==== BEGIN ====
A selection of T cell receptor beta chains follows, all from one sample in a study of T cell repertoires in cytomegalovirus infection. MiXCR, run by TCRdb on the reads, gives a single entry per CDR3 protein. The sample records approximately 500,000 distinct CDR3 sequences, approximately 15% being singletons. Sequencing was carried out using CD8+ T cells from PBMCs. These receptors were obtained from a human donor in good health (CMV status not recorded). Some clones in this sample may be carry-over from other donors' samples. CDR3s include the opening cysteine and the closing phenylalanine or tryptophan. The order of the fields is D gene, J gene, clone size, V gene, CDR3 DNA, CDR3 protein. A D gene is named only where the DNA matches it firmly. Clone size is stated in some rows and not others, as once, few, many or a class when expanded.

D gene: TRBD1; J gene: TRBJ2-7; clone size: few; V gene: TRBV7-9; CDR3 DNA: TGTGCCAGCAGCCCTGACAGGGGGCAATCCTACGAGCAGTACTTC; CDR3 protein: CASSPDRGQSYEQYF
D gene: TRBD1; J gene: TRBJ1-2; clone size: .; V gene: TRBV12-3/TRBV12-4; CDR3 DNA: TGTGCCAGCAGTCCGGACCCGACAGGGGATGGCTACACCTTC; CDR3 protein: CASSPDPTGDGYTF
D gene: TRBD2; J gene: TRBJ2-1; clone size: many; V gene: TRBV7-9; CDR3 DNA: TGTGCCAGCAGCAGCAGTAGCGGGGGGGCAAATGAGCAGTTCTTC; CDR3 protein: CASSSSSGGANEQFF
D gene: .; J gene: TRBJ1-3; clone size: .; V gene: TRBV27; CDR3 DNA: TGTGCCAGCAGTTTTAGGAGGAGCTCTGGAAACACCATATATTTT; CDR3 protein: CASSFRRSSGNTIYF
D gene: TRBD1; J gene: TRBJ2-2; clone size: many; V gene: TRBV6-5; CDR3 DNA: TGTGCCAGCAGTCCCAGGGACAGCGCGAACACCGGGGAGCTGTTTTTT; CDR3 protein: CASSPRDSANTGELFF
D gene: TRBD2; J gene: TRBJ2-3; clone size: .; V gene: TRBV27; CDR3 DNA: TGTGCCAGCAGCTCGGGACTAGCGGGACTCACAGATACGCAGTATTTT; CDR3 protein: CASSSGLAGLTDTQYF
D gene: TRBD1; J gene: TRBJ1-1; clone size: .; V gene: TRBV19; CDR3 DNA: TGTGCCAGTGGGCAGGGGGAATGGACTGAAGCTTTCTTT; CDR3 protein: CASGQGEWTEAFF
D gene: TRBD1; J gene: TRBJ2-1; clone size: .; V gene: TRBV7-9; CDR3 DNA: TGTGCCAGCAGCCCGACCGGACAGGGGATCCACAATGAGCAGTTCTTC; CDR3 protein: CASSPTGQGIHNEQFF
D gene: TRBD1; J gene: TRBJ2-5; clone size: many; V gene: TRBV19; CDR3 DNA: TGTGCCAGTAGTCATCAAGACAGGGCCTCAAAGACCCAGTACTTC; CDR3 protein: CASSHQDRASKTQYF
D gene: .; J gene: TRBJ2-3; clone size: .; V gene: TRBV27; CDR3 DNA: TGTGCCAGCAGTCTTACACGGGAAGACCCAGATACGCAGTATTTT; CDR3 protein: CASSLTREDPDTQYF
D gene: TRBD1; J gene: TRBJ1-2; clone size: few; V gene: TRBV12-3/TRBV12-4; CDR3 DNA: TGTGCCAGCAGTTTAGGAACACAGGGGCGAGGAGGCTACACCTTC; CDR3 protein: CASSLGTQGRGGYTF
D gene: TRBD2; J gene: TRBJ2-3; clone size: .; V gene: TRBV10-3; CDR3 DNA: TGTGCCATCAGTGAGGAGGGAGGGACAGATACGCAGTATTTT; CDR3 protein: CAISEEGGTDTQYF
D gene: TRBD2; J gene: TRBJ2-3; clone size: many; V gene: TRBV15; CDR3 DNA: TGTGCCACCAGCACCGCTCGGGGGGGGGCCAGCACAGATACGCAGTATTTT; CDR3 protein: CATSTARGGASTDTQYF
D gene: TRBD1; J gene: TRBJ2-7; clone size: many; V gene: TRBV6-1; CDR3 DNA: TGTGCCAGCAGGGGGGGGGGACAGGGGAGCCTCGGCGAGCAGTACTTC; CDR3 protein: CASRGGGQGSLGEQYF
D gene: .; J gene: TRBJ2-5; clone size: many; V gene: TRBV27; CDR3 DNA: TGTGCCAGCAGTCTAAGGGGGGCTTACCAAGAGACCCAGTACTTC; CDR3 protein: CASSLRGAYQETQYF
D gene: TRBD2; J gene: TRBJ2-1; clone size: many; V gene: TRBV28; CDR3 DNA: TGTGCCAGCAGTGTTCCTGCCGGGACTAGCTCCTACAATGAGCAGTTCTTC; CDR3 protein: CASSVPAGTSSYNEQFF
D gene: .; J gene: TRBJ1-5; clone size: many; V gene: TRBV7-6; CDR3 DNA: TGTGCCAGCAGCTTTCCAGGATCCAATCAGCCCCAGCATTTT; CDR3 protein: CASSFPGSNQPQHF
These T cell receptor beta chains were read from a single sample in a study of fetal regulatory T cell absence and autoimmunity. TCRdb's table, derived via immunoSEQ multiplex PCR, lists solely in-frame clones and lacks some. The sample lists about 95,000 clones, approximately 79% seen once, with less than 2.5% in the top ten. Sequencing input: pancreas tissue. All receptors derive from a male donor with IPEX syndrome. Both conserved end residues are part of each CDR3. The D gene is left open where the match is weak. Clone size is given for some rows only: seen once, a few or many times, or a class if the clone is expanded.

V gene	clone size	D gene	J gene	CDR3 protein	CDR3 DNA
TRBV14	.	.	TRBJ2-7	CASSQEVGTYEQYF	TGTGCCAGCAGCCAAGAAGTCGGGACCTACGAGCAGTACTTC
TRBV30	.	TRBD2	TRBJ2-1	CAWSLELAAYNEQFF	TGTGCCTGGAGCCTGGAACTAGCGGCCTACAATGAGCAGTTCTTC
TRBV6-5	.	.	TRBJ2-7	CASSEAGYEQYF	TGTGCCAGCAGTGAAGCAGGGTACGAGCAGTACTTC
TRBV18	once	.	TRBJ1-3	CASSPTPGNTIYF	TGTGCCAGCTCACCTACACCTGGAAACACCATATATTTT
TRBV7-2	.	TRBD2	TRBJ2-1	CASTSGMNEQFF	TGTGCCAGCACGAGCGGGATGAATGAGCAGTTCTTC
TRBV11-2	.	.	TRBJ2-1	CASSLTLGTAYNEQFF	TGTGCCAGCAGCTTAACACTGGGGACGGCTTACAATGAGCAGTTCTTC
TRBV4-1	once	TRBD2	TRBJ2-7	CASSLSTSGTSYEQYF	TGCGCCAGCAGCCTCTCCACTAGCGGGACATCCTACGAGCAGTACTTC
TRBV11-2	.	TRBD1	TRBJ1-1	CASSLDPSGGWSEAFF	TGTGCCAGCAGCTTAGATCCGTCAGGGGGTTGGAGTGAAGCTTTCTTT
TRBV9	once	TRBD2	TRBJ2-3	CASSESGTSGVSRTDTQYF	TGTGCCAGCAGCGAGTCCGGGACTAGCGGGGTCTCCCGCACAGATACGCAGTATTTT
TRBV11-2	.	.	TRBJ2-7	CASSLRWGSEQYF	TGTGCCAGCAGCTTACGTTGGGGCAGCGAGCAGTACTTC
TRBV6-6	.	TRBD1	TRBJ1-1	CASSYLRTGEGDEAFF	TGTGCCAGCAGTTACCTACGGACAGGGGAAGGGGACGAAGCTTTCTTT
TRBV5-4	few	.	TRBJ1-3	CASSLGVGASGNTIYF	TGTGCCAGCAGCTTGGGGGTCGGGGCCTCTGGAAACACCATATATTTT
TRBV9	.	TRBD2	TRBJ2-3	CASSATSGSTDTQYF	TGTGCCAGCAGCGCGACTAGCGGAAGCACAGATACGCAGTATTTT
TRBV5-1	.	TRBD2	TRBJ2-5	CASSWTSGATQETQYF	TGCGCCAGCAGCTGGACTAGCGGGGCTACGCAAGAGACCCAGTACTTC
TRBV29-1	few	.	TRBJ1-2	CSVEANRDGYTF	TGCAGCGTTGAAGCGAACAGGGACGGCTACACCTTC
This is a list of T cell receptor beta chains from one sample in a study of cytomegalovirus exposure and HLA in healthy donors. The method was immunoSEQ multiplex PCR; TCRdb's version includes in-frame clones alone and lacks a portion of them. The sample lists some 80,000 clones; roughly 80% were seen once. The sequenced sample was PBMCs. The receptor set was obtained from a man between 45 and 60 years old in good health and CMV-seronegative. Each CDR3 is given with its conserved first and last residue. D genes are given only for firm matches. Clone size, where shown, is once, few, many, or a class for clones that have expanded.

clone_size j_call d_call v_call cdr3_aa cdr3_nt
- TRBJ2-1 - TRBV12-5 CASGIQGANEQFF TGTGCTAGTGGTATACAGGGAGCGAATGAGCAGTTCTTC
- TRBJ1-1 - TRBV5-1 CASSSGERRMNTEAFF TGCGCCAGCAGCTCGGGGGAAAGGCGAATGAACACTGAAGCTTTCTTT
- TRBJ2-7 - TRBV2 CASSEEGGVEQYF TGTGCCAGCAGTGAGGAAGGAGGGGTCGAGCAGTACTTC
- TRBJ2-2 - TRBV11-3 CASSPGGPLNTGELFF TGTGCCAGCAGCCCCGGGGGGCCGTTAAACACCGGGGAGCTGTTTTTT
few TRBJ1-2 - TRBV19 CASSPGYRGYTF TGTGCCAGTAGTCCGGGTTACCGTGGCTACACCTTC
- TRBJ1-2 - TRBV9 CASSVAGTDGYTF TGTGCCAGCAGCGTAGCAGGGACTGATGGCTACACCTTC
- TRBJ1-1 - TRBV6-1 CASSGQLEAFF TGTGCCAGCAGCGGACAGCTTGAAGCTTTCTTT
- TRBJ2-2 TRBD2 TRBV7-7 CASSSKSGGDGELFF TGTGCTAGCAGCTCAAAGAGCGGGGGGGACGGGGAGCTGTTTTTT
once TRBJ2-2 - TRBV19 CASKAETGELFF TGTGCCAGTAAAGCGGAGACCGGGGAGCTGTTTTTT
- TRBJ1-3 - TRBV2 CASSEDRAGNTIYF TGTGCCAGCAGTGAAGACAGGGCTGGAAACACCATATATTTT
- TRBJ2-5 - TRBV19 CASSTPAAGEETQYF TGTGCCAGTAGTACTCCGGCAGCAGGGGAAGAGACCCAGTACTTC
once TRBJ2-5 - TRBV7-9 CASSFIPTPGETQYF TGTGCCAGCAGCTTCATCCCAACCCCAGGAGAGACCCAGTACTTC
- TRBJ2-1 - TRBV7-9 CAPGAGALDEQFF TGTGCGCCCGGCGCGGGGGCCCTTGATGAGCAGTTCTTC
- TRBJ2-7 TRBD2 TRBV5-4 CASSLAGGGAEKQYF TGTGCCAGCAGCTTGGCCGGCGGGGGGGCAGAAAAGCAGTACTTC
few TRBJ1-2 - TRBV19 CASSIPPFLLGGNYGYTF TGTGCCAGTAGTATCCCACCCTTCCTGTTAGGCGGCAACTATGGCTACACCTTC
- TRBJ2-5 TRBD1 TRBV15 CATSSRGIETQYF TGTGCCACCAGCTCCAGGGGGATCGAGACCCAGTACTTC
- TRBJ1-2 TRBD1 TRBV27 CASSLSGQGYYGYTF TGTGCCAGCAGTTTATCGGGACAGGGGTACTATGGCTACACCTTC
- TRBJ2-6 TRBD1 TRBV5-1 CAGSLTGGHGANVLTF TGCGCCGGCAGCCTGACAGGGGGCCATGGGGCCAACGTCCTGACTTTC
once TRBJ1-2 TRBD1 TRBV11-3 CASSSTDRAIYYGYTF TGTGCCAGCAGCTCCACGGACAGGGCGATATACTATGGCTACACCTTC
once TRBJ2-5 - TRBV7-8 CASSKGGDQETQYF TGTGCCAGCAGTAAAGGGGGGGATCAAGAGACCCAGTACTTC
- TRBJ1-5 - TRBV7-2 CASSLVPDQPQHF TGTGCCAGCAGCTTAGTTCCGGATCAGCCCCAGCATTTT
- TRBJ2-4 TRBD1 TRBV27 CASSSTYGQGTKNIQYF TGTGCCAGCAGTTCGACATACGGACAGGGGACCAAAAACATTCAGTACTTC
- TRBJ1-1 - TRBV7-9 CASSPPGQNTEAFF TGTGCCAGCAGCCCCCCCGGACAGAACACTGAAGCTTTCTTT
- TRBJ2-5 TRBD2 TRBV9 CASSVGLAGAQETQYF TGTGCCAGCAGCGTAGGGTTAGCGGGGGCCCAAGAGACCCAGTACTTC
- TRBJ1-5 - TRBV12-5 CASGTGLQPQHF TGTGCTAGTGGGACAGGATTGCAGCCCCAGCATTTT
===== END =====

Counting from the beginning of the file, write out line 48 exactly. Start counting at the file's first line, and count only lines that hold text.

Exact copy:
- TRBJ2-5 - TRBV19 CASSTPAAGEETQYF TGTGCCAGTAGTACTCCGGCAGCAGGGGAAGAGACCCAGTACTTC